Version 63 (modified by Eric Hazen, 5 years ago) (diff)


This page has some ideas for a modern mezzanine board tester to support production of spares and long-term maintenance of the ATLAS MDT on-chamber electronics.


Instructions for Use

Set up and install software

  1. Install gcc
  2. Install Python 2.7
    1. Install numpy, scipy, and matplotlib (can install individually, or with Anaconda 2.7 (recommended))
  3. run "svn co"
  4. Go to Software/cli and run make to build the software
  5. Make sure the user has access to USB devices

User instructions

Full user manual located at:

  1. Insert an MDT card in the tester
    1. Ensure the tester is switched off.
    2. Remove previous card if it is present by carefully pulling up around the headers.
    3. Line up the headers and firmly press down on card.
    4. Take care not to flex the card or the Mezz Tester PCB while removing or installing.
    5. Turn on tester.
    6. (if needed, cd ../tester)
  2. Run the "" script.
    1. The default device is '/dev/ttyUSB0'. An alternate may be specified with the -D flag. ex. './MezzTester?.py -D /dev/ttyUSB1'
  3. Enter name and location to be logged in the database.
  4. Let the scan run. It will output progress so you know it is running.
  5. When it is done, it will tell if and what tests failed.
  6. At the comment prompt, enter any comments you would like stored with the test, or just press enter for none.
  7. Generate plots of the data if desired. (You can enter to skip).
  8. Repeat steps 4-8 as needed.
  9. type "q" to quit at any of the ID prompts.

Project History

Prototype I

The first prototype of the hardware will be based on a Xilinx evaluation board with an adapter card designed by me (Hazen). Documentation:

Revision A

The first revision of the hardware moved the FPGA, pulse injector, and card header on a single board designed by Dean De Carli. This board was manufactured in July 2014 and is the "final" version.

Revision B To Do

The first revision of the hardware moved the FPGA, pulse injector, and card header on a single board designed by Dean De Carli.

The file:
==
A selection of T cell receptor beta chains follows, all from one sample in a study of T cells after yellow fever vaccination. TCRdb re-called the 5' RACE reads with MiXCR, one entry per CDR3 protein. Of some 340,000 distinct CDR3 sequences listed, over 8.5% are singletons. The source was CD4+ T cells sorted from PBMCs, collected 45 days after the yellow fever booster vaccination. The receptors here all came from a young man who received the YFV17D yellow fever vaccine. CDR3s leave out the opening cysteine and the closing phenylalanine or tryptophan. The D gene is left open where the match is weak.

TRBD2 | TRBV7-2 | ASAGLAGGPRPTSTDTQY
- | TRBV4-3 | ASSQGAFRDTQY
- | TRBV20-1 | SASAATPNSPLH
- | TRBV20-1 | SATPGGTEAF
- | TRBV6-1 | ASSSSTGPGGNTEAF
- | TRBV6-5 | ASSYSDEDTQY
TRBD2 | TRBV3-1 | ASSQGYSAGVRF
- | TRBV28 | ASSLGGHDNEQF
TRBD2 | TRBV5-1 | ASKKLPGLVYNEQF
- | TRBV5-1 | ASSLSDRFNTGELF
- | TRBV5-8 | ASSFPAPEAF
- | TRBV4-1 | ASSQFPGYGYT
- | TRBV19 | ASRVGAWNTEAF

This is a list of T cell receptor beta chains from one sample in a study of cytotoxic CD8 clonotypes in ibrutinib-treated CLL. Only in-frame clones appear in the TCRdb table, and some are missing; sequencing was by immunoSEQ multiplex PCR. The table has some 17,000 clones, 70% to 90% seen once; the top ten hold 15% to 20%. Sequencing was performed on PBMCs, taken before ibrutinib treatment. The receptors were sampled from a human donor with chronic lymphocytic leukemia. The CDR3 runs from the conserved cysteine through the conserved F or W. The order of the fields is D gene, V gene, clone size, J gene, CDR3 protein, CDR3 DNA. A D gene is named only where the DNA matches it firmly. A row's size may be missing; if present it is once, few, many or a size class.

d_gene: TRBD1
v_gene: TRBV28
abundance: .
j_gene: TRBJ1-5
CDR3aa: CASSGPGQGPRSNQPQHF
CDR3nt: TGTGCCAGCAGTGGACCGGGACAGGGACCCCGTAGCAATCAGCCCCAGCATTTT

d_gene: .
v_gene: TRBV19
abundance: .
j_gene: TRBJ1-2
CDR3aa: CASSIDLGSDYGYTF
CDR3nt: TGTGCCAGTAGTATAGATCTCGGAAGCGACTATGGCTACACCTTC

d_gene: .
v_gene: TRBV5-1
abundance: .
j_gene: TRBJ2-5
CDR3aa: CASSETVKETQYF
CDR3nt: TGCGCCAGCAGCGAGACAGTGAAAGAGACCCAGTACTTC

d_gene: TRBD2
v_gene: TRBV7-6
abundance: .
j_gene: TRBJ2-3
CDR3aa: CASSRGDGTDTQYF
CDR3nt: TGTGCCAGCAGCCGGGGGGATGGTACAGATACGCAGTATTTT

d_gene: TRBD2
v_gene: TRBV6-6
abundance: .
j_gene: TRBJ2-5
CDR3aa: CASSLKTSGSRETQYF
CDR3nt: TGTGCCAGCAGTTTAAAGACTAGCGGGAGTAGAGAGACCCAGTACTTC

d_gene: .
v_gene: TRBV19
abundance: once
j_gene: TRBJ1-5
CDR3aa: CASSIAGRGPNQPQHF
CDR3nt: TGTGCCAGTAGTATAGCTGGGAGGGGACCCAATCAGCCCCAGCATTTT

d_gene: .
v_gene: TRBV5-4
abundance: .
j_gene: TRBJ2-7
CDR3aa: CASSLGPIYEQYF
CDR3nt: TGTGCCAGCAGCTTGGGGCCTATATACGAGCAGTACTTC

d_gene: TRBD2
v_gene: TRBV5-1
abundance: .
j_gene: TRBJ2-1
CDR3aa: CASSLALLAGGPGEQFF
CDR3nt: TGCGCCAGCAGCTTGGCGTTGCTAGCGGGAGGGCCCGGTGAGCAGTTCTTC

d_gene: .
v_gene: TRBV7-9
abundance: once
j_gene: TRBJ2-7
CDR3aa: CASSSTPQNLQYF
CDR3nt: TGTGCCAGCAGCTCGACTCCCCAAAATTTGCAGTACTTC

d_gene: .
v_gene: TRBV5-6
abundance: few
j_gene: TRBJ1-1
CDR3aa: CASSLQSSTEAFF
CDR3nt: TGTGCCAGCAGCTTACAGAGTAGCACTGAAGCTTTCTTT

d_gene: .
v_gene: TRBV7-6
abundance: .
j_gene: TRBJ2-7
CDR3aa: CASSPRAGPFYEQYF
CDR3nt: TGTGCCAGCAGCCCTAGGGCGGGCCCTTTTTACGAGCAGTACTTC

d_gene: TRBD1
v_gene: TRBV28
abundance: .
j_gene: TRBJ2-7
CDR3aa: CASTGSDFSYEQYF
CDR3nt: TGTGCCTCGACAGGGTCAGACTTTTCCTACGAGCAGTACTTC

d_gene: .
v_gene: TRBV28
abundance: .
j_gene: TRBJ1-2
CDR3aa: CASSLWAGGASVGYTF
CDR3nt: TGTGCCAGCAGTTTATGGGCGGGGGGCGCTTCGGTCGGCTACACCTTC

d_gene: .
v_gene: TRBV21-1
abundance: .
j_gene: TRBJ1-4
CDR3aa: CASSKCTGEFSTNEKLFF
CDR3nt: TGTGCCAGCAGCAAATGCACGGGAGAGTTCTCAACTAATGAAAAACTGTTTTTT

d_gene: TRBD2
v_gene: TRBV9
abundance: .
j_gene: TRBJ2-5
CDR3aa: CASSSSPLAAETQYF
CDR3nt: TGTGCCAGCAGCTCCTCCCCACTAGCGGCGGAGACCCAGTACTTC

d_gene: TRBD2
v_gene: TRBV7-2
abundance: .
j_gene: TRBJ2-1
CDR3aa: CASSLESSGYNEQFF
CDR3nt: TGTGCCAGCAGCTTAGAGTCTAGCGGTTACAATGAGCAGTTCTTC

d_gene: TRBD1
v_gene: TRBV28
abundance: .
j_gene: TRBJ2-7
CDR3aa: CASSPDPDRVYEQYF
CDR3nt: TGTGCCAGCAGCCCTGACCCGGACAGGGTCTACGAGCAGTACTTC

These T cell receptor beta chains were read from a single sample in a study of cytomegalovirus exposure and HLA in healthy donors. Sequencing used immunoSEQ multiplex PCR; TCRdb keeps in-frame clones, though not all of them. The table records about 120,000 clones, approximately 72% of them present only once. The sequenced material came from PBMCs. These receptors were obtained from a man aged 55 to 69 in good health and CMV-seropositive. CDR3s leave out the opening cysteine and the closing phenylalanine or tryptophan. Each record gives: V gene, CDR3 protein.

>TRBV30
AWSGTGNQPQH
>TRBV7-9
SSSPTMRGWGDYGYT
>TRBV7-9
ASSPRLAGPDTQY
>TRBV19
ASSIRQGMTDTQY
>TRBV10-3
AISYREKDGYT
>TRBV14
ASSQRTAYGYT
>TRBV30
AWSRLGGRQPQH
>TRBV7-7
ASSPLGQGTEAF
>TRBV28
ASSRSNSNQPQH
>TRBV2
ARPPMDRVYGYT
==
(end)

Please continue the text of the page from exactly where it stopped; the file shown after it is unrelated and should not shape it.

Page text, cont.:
• Add the 390 ohm termination resistors.
  • External pulse injector
    • Use a new DAC that properly functions in the given voltage range
      • The original DAC was the LTC2635m, which was used on the prototype. There was a snafu with the assembly house in which they said they couldn't solder the part with leaded
        solder because it had a pad underneath the chip that was tinned with unleaded solder. The part was swapped out for the AD5625. This limitation ended up being an artificial one,
        and the boars were assembled with leaded solder anyway, but by the time they agreed to use leaded solder, the board and the gerbers were already altered.
    • Also adjust pulse injection resistor divider for a greater pulse height
    • Alternatively, one could look into connecting the existing DAC to 5V (not recommended)
    • This will require re-tuning of the DAC sweep tests. The Python verification routine and test parameters will need adjusted, and I suspect some of bounds programmed into the MezzTool? will adjusted as well.

Software from original tester

Due to the DAQ rate limitations of the TDC and difficulty locating the sources of the original tester, we have experienced difficulties recreating the original results of the ASD tester. Besides the obvious plateau in center of the data from the TDC pegging out, the data appears to be acceptable. Fortunately, we were able to locate a cd with the source of the original tester at the EDF. The image can be downloaded from here:.


  • For the noise test, the ASD hysteresis register setting is set to 0 in the original tester, while the new tester has been setting it to 4.
  • I have been doing a non-linear least squares fit of the Gaussian equation listed in the ASD manual. The original tester takes the log of the y-values and does a least-squares quadratic fit on the data,

and then from A*x2 + B*x + C, uses A, B, C as Voff, Sigma,and Rate, respectively.

Changes made to hardware/software on September 14, 2015

  • Added 390 termination resistors on all the channels
  • Adding the termination resistors forced a change in the dac sweep fit parameters:
    • Increased slope range to 15 to 19.5.
    • Decreased ASD threshold step size
  • Corrected the offset spread test to compare the channels on each individual chip, not the entire card.
  • Set ASD hysteresis to 0 for threshold sweep test.

Design Ideas


Mezz card connector signals from the schematic

'Pin(s) Name Comments
1,3,5,7 AVdd_In Power supply ~5V
2,4,6,8 AGND Analog GND
9,10 Test in LVDS test pulse
11,12 Temp_Sense TMP32 temp sensor output (voltage)
13,14 AVdd_Sense AVdd output for sensing
15,16 DVdd_Sense DVdd output for sensing
17,19,21,38,40 DVdd_IN Power supply 2 ~5V
18,20,22,24,34,36 DGND Digital GND
23 nRESET AMT Reset
25,26 SERDAT LVDS output data 40/80 MB/s
27,28 CLK LVDS clock in 40/80 MHz
29,30 ENC Encoded control in 40/80 MB/s
31,32 STROBE LVDS output strobe
33,35,37,39 JTAG AMT JTAG signals (TCK,TDI,TMS,TDO)

All required hardware interface functions could be provided by a rather simple PCB with a modern FPGA and a few DAC and ADC channels.